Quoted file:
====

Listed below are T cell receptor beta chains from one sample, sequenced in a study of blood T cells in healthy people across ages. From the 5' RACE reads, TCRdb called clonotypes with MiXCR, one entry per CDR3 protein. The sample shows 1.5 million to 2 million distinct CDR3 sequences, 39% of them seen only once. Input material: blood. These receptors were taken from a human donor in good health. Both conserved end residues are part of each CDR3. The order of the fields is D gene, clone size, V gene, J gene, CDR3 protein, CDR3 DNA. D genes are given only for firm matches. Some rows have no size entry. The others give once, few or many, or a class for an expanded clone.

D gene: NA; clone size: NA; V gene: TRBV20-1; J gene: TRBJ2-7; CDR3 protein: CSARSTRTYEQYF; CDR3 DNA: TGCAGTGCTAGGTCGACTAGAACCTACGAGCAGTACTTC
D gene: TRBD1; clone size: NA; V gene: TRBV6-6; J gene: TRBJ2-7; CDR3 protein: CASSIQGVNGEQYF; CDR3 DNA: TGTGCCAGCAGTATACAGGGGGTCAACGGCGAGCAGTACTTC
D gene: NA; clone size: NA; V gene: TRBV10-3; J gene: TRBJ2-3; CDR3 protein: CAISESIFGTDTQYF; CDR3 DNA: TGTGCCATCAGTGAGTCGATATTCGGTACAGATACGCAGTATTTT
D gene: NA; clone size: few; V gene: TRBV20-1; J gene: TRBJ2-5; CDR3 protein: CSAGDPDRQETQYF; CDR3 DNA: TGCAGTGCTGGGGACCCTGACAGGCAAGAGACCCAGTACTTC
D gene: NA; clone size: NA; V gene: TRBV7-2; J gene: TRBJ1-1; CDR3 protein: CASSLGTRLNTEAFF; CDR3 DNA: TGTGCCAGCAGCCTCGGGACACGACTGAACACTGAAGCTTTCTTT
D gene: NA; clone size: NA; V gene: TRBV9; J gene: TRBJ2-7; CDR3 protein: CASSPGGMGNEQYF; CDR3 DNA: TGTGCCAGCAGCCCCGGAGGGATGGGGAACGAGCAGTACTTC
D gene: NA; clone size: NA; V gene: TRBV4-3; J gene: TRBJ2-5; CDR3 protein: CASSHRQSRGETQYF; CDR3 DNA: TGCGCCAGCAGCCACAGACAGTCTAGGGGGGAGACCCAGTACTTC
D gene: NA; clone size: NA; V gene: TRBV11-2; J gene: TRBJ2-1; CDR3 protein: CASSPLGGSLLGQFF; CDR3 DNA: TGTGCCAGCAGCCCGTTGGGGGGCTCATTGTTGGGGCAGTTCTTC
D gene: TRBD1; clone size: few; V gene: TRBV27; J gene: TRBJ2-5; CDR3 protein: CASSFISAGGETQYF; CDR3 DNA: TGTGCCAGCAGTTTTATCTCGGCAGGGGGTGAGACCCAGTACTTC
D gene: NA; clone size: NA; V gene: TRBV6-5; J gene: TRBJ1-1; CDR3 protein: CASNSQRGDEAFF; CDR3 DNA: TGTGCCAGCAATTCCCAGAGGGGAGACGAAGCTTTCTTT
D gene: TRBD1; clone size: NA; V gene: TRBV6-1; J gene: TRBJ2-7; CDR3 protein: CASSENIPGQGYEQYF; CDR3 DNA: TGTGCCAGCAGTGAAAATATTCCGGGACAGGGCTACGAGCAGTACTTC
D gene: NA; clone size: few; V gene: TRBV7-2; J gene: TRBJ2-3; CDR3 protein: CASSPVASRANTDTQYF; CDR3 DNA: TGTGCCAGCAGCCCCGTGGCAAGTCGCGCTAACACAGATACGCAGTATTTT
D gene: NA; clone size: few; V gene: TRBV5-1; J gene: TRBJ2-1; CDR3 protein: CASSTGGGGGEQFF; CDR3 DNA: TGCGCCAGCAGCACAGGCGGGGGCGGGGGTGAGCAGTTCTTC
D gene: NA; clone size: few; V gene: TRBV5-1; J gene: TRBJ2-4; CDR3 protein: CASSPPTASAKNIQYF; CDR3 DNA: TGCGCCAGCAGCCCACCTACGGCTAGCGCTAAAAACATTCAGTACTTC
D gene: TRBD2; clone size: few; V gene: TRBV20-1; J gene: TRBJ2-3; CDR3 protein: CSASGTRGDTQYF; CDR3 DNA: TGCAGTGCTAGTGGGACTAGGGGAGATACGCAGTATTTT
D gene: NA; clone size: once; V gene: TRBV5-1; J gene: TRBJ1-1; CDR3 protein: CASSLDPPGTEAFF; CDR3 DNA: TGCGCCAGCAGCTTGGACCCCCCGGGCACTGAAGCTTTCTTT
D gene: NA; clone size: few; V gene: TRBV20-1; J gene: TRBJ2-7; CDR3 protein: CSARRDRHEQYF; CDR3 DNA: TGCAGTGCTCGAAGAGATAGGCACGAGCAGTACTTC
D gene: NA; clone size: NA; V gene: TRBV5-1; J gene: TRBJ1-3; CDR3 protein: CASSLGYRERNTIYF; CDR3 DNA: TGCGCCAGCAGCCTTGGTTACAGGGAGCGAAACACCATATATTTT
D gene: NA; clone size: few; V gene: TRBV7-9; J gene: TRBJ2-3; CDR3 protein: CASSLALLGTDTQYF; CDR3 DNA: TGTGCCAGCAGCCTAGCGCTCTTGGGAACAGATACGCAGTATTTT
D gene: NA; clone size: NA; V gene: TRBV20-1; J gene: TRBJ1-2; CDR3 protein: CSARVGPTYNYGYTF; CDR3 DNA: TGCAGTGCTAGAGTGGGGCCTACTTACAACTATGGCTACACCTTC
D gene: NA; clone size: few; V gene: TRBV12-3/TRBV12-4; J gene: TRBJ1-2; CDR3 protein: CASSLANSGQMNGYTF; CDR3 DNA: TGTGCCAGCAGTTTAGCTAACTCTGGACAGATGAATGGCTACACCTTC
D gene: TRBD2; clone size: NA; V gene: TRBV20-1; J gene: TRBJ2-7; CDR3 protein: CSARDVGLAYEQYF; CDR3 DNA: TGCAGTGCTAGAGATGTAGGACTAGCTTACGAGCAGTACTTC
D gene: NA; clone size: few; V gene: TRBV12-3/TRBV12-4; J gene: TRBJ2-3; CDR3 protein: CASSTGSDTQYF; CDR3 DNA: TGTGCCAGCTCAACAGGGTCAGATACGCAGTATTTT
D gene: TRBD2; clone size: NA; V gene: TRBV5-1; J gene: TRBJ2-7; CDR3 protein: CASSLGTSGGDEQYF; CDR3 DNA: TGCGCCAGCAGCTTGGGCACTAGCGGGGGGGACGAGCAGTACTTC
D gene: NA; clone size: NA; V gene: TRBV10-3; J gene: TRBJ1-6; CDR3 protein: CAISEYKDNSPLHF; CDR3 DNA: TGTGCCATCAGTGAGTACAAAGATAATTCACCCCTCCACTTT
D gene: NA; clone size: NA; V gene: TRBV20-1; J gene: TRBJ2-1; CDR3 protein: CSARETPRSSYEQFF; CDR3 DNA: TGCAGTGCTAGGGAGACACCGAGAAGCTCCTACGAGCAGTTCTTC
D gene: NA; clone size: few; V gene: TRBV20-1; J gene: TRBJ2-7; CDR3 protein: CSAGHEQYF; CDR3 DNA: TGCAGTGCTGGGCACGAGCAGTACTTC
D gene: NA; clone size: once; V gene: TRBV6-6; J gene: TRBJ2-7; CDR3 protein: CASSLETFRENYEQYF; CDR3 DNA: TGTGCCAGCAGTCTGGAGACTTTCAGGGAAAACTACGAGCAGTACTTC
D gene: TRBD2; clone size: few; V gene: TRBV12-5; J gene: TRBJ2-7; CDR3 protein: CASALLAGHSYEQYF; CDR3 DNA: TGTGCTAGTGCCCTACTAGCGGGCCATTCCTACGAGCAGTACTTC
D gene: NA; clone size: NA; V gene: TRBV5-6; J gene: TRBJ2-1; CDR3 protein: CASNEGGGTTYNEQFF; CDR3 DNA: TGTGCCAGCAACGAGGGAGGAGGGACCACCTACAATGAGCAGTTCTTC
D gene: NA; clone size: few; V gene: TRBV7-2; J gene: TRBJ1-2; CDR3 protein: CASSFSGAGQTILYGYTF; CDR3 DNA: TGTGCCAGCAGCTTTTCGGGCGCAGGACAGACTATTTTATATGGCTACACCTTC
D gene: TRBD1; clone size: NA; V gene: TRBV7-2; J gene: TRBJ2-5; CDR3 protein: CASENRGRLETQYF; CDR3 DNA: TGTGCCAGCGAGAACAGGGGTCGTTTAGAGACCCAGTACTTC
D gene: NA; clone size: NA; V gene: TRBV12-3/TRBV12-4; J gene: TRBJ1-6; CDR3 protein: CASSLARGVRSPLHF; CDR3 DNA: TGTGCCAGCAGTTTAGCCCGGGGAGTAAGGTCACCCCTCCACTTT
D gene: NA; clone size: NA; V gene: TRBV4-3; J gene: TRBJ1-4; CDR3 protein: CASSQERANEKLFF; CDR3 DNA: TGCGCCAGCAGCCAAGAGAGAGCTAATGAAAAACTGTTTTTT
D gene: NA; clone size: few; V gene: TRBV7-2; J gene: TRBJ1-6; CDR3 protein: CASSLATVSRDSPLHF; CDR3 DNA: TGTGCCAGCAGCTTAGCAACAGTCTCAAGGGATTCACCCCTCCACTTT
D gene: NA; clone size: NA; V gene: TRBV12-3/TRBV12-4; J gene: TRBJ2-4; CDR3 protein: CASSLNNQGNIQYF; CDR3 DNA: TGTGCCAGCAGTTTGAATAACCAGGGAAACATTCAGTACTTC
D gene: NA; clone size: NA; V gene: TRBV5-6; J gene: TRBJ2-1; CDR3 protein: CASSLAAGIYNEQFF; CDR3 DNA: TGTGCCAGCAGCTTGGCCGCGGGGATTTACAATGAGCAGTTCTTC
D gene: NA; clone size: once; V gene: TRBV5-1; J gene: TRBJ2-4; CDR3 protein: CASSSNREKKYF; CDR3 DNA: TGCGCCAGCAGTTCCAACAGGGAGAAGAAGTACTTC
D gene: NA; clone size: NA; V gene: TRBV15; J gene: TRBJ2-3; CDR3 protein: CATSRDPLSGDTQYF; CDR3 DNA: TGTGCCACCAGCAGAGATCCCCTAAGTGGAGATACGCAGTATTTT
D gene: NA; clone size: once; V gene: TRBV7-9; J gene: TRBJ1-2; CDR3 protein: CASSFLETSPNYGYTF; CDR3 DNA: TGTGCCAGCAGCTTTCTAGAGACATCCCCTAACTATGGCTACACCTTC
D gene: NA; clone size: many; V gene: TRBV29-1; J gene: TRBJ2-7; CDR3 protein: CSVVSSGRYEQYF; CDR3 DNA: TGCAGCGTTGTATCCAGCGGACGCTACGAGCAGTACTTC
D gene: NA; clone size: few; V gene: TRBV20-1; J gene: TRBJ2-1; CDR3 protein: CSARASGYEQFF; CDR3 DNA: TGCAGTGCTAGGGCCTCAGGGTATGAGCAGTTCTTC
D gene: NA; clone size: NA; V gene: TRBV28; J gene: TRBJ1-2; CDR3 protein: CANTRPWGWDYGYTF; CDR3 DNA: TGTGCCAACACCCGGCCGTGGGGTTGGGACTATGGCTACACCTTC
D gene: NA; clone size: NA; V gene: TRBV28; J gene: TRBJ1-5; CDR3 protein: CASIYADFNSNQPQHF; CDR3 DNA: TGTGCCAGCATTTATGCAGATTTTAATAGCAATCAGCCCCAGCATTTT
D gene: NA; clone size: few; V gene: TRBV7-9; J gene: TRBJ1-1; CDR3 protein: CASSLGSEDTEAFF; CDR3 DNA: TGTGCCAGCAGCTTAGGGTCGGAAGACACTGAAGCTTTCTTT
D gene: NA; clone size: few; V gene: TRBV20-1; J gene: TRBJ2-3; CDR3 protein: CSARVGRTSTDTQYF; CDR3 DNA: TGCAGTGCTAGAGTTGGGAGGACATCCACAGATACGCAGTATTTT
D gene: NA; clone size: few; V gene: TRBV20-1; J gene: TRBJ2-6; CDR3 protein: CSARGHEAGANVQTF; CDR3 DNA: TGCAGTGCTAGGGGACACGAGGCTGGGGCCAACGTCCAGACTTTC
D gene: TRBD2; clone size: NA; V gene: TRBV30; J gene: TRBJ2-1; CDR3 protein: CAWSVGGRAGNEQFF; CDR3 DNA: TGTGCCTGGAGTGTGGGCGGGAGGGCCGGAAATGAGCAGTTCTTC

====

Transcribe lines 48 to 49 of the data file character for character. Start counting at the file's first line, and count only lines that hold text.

D gene: NA; clone size: few; V gene: TRBV20-1; J gene: TRBJ2-6; CDR3 protein: CSARGHEAGANVQTF; CDR3 DNA: TGCAGTGCTAGGGGACACGAGGCTGGGGCCAACGTCCAGACTTTC
D gene: TRBD2; clone size: NA; V gene: TRBV30; J gene: TRBJ2-1; CDR3 protein: CAWSVGGRAGNEQFF; CDR3 DNA: TGTGCCTGGAGTGTGGGCGGGAGGGCCGGAAATGAGCAGTTCTTC